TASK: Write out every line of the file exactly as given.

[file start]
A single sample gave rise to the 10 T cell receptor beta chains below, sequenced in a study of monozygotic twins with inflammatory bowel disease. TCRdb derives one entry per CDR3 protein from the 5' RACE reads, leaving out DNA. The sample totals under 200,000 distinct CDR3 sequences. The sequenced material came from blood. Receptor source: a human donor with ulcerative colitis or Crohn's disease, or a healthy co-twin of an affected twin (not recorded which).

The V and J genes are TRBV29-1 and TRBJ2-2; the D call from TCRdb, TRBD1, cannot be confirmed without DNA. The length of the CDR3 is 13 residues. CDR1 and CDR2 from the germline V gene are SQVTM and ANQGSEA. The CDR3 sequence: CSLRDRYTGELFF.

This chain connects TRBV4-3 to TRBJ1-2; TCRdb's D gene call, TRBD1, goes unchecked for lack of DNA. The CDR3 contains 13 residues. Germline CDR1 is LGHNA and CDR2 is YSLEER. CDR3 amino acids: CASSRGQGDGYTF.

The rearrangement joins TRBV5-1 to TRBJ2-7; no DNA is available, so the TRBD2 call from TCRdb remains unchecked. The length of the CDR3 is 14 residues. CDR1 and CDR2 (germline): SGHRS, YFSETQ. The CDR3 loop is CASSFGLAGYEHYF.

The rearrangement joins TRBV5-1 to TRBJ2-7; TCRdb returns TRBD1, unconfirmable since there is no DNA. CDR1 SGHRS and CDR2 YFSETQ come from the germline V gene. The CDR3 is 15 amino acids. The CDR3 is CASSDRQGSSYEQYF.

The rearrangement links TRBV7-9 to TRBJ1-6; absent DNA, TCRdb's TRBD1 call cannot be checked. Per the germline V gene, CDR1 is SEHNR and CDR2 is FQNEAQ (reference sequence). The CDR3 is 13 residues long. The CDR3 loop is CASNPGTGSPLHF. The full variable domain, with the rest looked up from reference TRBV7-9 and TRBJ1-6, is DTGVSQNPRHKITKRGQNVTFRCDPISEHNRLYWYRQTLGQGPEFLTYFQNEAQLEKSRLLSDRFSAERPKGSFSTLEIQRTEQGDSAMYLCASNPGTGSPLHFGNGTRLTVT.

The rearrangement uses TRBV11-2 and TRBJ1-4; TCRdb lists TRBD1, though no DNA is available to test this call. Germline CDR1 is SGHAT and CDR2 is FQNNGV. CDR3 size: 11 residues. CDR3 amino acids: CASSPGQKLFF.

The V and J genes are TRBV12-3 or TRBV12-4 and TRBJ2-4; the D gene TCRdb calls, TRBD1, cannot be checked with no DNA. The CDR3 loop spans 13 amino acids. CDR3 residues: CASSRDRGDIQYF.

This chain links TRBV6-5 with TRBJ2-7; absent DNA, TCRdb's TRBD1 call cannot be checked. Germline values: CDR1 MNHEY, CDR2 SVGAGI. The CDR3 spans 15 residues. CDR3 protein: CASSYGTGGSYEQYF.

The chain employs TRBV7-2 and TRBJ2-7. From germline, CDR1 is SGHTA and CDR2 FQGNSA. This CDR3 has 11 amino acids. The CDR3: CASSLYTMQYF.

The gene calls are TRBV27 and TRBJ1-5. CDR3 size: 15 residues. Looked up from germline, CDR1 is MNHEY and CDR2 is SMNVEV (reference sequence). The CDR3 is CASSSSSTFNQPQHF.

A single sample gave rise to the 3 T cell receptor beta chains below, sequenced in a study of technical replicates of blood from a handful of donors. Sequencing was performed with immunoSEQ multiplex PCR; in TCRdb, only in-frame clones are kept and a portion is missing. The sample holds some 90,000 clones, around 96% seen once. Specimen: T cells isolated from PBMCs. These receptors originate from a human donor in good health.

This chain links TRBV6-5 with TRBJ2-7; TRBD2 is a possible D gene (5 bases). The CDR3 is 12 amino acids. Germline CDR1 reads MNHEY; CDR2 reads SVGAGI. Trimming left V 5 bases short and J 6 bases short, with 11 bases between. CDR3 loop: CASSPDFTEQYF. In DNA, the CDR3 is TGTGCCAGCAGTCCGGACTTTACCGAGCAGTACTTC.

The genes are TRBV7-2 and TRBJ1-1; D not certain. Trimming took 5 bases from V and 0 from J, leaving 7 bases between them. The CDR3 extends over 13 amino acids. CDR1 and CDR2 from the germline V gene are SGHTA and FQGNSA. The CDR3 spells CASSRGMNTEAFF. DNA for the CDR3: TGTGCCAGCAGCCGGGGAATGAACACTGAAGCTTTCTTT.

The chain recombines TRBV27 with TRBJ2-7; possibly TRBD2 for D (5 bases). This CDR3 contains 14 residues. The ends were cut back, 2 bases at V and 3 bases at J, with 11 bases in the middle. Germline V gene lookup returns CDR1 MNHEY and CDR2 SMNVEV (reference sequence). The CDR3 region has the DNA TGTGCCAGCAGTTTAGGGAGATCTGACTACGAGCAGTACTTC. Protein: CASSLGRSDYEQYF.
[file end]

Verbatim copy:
A single sample gave rise to the 10 T cell receptor beta chains below, sequenced in a study of monozygotic twins with inflammatory bowel disease. TCRdb derives one entry per CDR3 protein from the 5' RACE reads, leaving out DNA. The sample totals under 200,000 distinct CDR3 sequences. The sequenced material came from blood. Receptor source: a human donor with ulcerative colitis or Crohn's disease, or a healthy co-twin of an affected twin (not recorded which).

The V and J genes are TRBV29-1 and TRBJ2-2; the D call from TCRdb, TRBD1, cannot be confirmed without DNA. The length of the CDR3 is 13 residues. CDR1 and CDR2 from the germline V gene are SQVTM and ANQGSEA. The CDR3 sequence: CSLRDRYTGELFF.

This chain connects TRBV4-3 to TRBJ1-2; TCRdb's D gene call, TRBD1, goes unchecked for lack of DNA. The CDR3 contains 13 residues. Germline CDR1 is LGHNA and CDR2 is YSLEER. CDR3 amino acids: CASSRGQGDGYTF.

The rearrangement joins TRBV5-1 to TRBJ2-7; no DNA is available, so the TRBD2 call from TCRdb remains unchecked. The length of the CDR3 is 14 residues. CDR1 and CDR2 (germline): SGHRS, YFSETQ. The CDR3 loop is CASSFGLAGYEHYF.

The rearrangement joins TRBV5-1 to TRBJ2-7; TCRdb returns TRBD1, unconfirmable since there is no DNA. CDR1 SGHRS and CDR2 YFSETQ come from the germline V gene. The CDR3 is 15 amino acids. The CDR3 is CASSDRQGSSYEQYF.

The rearrangement links TRBV7-9 to TRBJ1-6; absent DNA, TCRdb's TRBD1 call cannot be checked. Per the germline V gene, CDR1 is SEHNR and CDR2 is FQNEAQ (reference sequence). The CDR3 is 13 residues long. The CDR3 loop is CASNPGTGSPLHF. The full variable domain, with the rest looked up from reference TRBV7-9 and TRBJ1-6, is DTGVSQNPRHKITKRGQNVTFRCDPISEHNRLYWYRQTLGQGPEFLTYFQNEAQLEKSRLLSDRFSAERPKGSFSTLEIQRTEQGDSAMYLCASNPGTGSPLHFGNGTRLTVT.

The rearrangement uses TRBV11-2 and TRBJ1-4; TCRdb lists TRBD1, though no DNA is available to test this call. Germline CDR1 is SGHAT and CDR2 is FQNNGV. CDR3 size: 11 residues. CDR3 amino acids: CASSPGQKLFF.

The V and J genes are TRBV12-3 or TRBV12-4 and TRBJ2-4; the D gene TCRdb calls, TRBD1, cannot be checked with no DNA. The CDR3 loop spans 13 amino acids. CDR3 residues: CASSRDRGDIQYF.

This chain links TRBV6-5 with TRBJ2-7; absent DNA, TCRdb's TRBD1 call cannot be checked. Germline values: CDR1 MNHEY, CDR2 SVGAGI. The CDR3 spans 15 residues. CDR3 protein: CASSYGTGGSYEQYF.

The chain employs TRBV7-2 and TRBJ2-7. From germline, CDR1 is SGHTA and CDR2 FQGNSA. This CDR3 has 11 amino acids. The CDR3: CASSLYTMQYF.

The gene calls are TRBV27 and TRBJ1-5. CDR3 size: 15 residues. Looked up from germline, CDR1 is MNHEY and CDR2 is SMNVEV (reference sequence). The CDR3 is CASSSSSTFNQPQHF.

A single sample gave rise to the 3 T cell receptor beta chains below, sequenced in a study of technical replicates of blood from a handful of donors. Sequencing was performed with immunoSEQ multiplex PCR; in TCRdb, only in-frame clones are kept and a portion is missing. The sample holds some 90,000 clones, around 96% seen once. Specimen: T cells isolated from PBMCs. These receptors originate from a human donor in good health.

This chain links TRBV6-5 with TRBJ2-7; TRBD2 is a possible D gene (5 bases). The CDR3 is 12 amino acids. Germline CDR1 reads MNHEY; CDR2 reads SVGAGI. Trimming left V 5 bases short and J 6 bases short, with 11 bases between. CDR3 loop: CASSPDFTEQYF. In DNA, the CDR3 is TGTGCCAGCAGTCCGGACTTTACCGAGCAGTACTTC.

The genes are TRBV7-2 and TRBJ1-1; D not certain. Trimming took 5 bases from V and 0 from J, leaving 7 bases between them. The CDR3 extends over 13 amino acids. CDR1 and CDR2 from the germline V gene are SGHTA and FQGNSA. The CDR3 spells CASSRGMNTEAFF. DNA for the CDR3: TGTGCCAGCAGCCGGGGAATGAACACTGAAGCTTTCTTT.

The chain recombines TRBV27 with TRBJ2-7; possibly TRBD2 for D (5 bases). This CDR3 contains 14 residues. The ends were cut back, 2 bases at V and 3 bases at J, with 11 bases in the middle. Germline V gene lookup returns CDR1 MNHEY and CDR2 SMNVEV (reference sequence). The CDR3 region has the DNA TGTGCCAGCAGTTTAGGGAGATCTGACTACGAGCAGTACTTC. Protein: CASSLGRSDYEQYF.